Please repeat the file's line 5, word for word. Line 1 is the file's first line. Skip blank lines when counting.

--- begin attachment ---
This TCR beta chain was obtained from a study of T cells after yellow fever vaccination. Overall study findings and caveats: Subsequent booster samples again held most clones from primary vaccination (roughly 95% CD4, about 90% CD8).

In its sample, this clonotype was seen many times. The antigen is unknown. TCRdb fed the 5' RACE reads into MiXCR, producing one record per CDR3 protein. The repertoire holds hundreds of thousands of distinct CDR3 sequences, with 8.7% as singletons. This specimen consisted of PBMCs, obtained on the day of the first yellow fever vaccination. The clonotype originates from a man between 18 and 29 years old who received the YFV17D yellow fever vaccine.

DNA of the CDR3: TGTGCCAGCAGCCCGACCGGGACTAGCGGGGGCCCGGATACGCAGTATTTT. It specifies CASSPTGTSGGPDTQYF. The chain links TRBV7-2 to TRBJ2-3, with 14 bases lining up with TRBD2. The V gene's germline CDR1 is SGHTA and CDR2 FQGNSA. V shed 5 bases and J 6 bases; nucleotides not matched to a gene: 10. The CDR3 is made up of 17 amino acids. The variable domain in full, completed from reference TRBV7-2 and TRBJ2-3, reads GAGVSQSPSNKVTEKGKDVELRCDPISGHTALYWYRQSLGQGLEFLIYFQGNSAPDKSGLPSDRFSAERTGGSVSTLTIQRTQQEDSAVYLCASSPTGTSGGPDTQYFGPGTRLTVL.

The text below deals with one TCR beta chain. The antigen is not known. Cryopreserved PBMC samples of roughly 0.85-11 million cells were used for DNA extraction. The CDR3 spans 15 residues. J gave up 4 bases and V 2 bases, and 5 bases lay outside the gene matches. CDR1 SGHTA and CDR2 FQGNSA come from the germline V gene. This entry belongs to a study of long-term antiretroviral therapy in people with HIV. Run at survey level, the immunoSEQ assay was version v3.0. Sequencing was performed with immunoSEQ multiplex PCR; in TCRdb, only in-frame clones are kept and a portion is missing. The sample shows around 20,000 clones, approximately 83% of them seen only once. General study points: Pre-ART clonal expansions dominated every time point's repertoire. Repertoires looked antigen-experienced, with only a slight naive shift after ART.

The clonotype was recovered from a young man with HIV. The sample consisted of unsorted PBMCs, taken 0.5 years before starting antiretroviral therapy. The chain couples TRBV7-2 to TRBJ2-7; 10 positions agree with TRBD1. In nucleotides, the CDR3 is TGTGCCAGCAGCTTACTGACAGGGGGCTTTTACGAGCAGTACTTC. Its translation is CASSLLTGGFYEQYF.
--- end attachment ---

The clonotype was recovered from a young man with HIV. The sample consisted of unsorted PBMCs, taken 0.5 years before starting antiretroviral therapy. The chain couples TRBV7-2 to TRBJ2-7; 10 positions agree with TRBD1. In nucleotides, the CDR3 is TGTGCCAGCAGCTTACTGACAGGGGGCTTTTACGAGCAGTACTTC. Its translation is CASSLLTGGFYEQYF.